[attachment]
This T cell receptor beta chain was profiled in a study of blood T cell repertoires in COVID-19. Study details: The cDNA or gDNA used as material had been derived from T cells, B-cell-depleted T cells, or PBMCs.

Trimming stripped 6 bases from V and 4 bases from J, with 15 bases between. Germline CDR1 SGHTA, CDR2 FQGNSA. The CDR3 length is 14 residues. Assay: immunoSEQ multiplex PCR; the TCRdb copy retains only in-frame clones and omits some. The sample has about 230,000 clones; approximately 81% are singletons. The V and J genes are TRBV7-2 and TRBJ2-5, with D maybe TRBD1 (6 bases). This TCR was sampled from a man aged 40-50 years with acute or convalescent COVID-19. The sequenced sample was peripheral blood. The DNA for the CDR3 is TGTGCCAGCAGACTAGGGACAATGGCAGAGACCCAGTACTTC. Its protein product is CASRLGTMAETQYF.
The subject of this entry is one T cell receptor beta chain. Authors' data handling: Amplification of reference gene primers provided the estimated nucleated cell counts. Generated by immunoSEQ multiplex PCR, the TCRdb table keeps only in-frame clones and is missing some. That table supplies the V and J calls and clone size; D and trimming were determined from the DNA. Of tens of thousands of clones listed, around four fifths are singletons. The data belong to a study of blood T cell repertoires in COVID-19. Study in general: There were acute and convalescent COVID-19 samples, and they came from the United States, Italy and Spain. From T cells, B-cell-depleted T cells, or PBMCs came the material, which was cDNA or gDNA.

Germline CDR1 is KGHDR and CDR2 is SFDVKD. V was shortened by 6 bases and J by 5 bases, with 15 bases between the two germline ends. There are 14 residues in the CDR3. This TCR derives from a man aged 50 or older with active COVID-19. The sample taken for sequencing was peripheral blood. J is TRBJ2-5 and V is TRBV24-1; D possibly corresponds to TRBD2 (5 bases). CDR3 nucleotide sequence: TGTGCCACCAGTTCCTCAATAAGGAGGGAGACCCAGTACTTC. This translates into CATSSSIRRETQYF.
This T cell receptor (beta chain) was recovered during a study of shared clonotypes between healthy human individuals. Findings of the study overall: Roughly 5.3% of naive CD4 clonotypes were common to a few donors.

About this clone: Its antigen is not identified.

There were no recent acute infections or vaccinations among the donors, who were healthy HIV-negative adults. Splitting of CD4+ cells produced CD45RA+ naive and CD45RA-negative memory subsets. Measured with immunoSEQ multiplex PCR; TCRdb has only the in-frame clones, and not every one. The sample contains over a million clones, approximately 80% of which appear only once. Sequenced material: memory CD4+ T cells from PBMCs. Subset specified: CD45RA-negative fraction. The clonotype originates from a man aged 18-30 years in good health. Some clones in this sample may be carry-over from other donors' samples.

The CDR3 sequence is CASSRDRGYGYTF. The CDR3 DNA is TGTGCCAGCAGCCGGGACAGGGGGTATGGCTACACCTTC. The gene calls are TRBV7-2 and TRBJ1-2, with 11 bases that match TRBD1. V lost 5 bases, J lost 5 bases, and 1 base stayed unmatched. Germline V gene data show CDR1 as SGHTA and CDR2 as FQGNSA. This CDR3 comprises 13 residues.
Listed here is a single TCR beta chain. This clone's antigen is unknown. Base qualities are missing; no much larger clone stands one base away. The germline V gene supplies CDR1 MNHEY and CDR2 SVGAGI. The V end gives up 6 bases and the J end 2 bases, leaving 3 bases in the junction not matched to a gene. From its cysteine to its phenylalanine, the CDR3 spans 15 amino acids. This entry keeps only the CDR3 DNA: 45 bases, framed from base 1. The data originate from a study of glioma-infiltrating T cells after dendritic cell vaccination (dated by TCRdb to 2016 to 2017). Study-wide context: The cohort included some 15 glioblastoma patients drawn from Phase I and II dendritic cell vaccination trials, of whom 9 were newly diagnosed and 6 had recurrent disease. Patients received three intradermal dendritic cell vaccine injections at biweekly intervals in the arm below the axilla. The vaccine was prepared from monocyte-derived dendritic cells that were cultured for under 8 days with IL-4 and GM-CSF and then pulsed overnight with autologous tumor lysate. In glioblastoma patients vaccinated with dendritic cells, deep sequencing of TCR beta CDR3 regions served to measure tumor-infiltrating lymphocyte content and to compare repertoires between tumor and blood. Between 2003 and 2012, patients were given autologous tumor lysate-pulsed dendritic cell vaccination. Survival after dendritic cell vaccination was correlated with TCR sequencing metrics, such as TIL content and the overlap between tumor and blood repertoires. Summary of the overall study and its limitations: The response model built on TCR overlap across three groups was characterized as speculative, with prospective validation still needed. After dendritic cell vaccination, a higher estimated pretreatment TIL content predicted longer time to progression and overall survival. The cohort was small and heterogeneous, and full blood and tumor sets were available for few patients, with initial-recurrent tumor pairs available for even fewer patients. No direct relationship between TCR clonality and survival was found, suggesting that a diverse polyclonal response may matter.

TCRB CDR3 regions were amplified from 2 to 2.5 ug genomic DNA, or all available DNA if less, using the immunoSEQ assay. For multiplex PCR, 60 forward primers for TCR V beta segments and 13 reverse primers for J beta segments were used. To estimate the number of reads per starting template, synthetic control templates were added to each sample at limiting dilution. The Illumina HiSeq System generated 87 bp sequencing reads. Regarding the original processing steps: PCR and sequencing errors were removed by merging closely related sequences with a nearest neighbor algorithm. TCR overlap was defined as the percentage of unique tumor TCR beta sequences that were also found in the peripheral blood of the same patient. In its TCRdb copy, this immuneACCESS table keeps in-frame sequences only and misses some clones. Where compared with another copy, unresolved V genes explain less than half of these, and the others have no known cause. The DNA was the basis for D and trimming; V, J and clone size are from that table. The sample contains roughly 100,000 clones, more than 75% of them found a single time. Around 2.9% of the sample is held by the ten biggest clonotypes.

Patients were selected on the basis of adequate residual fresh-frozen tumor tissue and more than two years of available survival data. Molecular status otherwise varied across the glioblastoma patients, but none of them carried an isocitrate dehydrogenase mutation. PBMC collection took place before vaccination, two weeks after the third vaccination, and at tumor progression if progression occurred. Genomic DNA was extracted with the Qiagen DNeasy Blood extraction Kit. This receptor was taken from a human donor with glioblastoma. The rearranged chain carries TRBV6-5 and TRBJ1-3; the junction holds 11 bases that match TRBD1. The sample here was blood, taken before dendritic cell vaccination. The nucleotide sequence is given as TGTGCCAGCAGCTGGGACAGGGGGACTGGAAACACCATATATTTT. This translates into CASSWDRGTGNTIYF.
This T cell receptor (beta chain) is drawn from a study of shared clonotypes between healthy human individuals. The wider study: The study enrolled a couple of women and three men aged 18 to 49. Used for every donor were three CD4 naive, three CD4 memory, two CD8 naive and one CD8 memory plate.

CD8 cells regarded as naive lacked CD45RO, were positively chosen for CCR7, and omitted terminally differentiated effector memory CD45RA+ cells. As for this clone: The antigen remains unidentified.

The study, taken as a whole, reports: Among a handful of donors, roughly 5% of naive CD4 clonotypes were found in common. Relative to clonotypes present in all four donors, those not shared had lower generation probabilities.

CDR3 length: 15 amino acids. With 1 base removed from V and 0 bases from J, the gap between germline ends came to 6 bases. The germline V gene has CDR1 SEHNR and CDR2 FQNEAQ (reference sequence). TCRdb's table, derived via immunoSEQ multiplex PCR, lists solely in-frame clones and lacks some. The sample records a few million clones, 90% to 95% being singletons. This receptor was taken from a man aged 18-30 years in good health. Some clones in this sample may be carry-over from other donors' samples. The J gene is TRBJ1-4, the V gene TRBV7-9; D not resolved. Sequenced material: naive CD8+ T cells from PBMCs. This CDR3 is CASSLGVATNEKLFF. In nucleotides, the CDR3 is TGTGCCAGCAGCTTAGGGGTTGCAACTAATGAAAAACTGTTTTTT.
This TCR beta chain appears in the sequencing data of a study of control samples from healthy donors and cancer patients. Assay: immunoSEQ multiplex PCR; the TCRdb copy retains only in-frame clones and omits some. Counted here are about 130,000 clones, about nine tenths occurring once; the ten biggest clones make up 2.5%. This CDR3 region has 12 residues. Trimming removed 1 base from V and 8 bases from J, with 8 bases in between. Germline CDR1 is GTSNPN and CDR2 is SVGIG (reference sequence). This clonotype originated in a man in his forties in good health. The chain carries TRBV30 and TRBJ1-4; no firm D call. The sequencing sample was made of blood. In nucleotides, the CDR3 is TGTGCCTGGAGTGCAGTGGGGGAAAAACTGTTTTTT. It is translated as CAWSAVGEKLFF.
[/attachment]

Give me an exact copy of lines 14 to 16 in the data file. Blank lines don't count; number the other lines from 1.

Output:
The study, taken as a whole, reports: Among a handful of donors, roughly 5% of naive CD4 clonotypes were found in common. Relative to clonotypes present in all four donors, those not shared had lower generation probabilities.

CDR3 length: 15 amino acids. With 1 base removed from V and 0 bases from J, the gap between germline ends came to 6 bases. The germline V gene has CDR1 SEHNR and CDR2 FQNEAQ (reference sequence). TCRdb's table, derived via immunoSEQ multiplex PCR, lists solely in-frame clones and lacks some. The sample records a few million clones, 90% to 95% being singletons. This receptor was taken from a man aged 18-30 years in good health. Some clones in this sample may be carry-over from other donors' samples. The J gene is TRBJ1-4, the V gene TRBV7-9; D not resolved. Sequenced material: naive CD8+ T cells from PBMCs. This CDR3 is CASSLGVATNEKLFF. In nucleotides, the CDR3 is TGTGCCAGCAGCTTAGGGGTTGCAACTAATGAAAAACTGTTTTTT.
This TCR beta chain appears in the sequencing data of a study of control samples from healthy donors and cancer patients. Assay: immunoSEQ multiplex PCR; the TCRdb copy retains only in-frame clones and omits some. Counted here are about 130,000 clones, about nine tenths occurring once; the ten biggest clones make up 2.5%. This CDR3 region has 12 residues. Trimming removed 1 base from V and 8 bases from J, with 8 bases in between. Germline CDR1 is GTSNPN and CDR2 is SVGIG (reference sequence). This clonotype originated in a man in his forties in good health. The chain carries TRBV30 and TRBJ1-4; no firm D call. The sequencing sample was made of blood. In nucleotides, the CDR3 is TGTGCCTGGAGTGCAGTGGGGGAAAAACTGTTTTTT. It is translated as CAWSAVGEKLFF.